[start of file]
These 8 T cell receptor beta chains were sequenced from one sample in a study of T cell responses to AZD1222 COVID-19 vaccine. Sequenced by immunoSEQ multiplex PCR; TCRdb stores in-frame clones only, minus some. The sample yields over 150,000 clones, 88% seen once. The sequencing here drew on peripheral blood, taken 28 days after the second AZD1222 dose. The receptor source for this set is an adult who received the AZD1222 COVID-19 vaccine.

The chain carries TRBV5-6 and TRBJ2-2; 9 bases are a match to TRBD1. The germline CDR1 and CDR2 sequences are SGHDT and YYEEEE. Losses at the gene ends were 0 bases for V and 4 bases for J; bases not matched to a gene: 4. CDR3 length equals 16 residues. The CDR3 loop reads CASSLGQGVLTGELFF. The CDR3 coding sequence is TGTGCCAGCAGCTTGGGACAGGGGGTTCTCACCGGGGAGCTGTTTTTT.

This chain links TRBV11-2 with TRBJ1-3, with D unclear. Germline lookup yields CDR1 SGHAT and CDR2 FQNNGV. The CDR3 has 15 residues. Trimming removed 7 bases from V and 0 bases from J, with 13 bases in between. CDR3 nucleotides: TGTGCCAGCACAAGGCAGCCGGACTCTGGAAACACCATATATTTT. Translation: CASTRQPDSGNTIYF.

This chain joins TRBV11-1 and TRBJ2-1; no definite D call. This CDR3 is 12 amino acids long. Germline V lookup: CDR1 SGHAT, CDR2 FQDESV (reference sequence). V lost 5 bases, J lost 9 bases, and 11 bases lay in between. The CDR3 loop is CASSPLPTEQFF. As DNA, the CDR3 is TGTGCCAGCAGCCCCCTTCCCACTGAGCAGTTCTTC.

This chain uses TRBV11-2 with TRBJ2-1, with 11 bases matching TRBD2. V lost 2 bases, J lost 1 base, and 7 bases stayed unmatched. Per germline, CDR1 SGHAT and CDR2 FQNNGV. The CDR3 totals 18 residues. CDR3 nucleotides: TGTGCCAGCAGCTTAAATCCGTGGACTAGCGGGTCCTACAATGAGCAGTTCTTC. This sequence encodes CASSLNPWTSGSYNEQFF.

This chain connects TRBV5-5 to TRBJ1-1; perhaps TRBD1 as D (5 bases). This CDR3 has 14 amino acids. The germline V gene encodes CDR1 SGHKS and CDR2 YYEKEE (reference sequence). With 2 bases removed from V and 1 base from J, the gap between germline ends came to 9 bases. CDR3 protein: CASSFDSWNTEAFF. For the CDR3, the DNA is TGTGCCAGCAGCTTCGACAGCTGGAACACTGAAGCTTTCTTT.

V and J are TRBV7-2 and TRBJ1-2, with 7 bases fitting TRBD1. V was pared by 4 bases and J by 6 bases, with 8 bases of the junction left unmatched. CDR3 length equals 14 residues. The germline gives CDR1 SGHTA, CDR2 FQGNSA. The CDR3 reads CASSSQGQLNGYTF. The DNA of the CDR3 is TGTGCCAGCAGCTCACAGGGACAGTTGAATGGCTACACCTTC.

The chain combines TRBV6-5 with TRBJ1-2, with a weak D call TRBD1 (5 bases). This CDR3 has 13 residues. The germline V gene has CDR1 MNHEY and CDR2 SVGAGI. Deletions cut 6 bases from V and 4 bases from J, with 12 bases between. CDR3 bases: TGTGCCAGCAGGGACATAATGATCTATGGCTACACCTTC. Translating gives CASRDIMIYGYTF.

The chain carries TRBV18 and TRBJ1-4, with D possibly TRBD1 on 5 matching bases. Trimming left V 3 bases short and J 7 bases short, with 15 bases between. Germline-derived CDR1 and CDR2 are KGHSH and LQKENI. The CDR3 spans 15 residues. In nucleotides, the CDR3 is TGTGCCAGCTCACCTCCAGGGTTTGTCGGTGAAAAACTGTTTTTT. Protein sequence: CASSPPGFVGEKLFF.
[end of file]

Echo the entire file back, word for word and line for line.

These 8 T cell receptor beta chains were sequenced from one sample in a study of T cell responses to AZD1222 COVID-19 vaccine. Sequenced by immunoSEQ multiplex PCR; TCRdb stores in-frame clones only, minus some. The sample yields over 150,000 clones, 88% seen once. The sequencing here drew on peripheral blood, taken 28 days after the second AZD1222 dose. The receptor source for this set is an adult who received the AZD1222 COVID-19 vaccine.

The chain carries TRBV5-6 and TRBJ2-2; 9 bases are a match to TRBD1. The germline CDR1 and CDR2 sequences are SGHDT and YYEEEE. Losses at the gene ends were 0 bases for V and 4 bases for J; bases not matched to a gene: 4. CDR3 length equals 16 residues. The CDR3 loop reads CASSLGQGVLTGELFF. The CDR3 coding sequence is TGTGCCAGCAGCTTGGGACAGGGGGTTCTCACCGGGGAGCTGTTTTTT.

This chain links TRBV11-2 with TRBJ1-3, with D unclear. Germline lookup yields CDR1 SGHAT and CDR2 FQNNGV. The CDR3 has 15 residues. Trimming removed 7 bases from V and 0 bases from J, with 13 bases in between. CDR3 nucleotides: TGTGCCAGCACAAGGCAGCCGGACTCTGGAAACACCATATATTTT. Translation: CASTRQPDSGNTIYF.

This chain joins TRBV11-1 and TRBJ2-1; no definite D call. This CDR3 is 12 amino acids long. Germline V lookup: CDR1 SGHAT, CDR2 FQDESV (reference sequence). V lost 5 bases, J lost 9 bases, and 11 bases lay in between. The CDR3 loop is CASSPLPTEQFF. As DNA, the CDR3 is TGTGCCAGCAGCCCCCTTCCCACTGAGCAGTTCTTC.

This chain uses TRBV11-2 with TRBJ2-1, with 11 bases matching TRBD2. V lost 2 bases, J lost 1 base, and 7 bases stayed unmatched. Per germline, CDR1 SGHAT and CDR2 FQNNGV. The CDR3 totals 18 residues. CDR3 nucleotides: TGTGCCAGCAGCTTAAATCCGTGGACTAGCGGGTCCTACAATGAGCAGTTCTTC. This sequence encodes CASSLNPWTSGSYNEQFF.

This chain connects TRBV5-5 to TRBJ1-1; perhaps TRBD1 as D (5 bases). This CDR3 has 14 amino acids. The germline V gene encodes CDR1 SGHKS and CDR2 YYEKEE (reference sequence). With 2 bases removed from V and 1 base from J, the gap between germline ends came to 9 bases. CDR3 protein: CASSFDSWNTEAFF. For the CDR3, the DNA is TGTGCCAGCAGCTTCGACAGCTGGAACACTGAAGCTTTCTTT.

V and J are TRBV7-2 and TRBJ1-2, with 7 bases fitting TRBD1. V was pared by 4 bases and J by 6 bases, with 8 bases of the junction left unmatched. CDR3 length equals 14 residues. The germline gives CDR1 SGHTA, CDR2 FQGNSA. The CDR3 reads CASSSQGQLNGYTF. The DNA of the CDR3 is TGTGCCAGCAGCTCACAGGGACAGTTGAATGGCTACACCTTC.

The chain combines TRBV6-5 with TRBJ1-2, with a weak D call TRBD1 (5 bases). This CDR3 has 13 residues. The germline V gene has CDR1 MNHEY and CDR2 SVGAGI. Deletions cut 6 bases from V and 4 bases from J, with 12 bases between. CDR3 bases: TGTGCCAGCAGGGACATAATGATCTATGGCTACACCTTC. Translating gives CASRDIMIYGYTF.

The chain carries TRBV18 and TRBJ1-4, with D possibly TRBD1 on 5 matching bases. Trimming left V 3 bases short and J 7 bases short, with 15 bases between. Germline-derived CDR1 and CDR2 are KGHSH and LQKENI. The CDR3 spans 15 residues. In nucleotides, the CDR3 is TGTGCCAGCTCACCTCCAGGGTTTGTCGGTGAAAAACTGTTTTTT. Protein sequence: CASSPPGFVGEKLFF.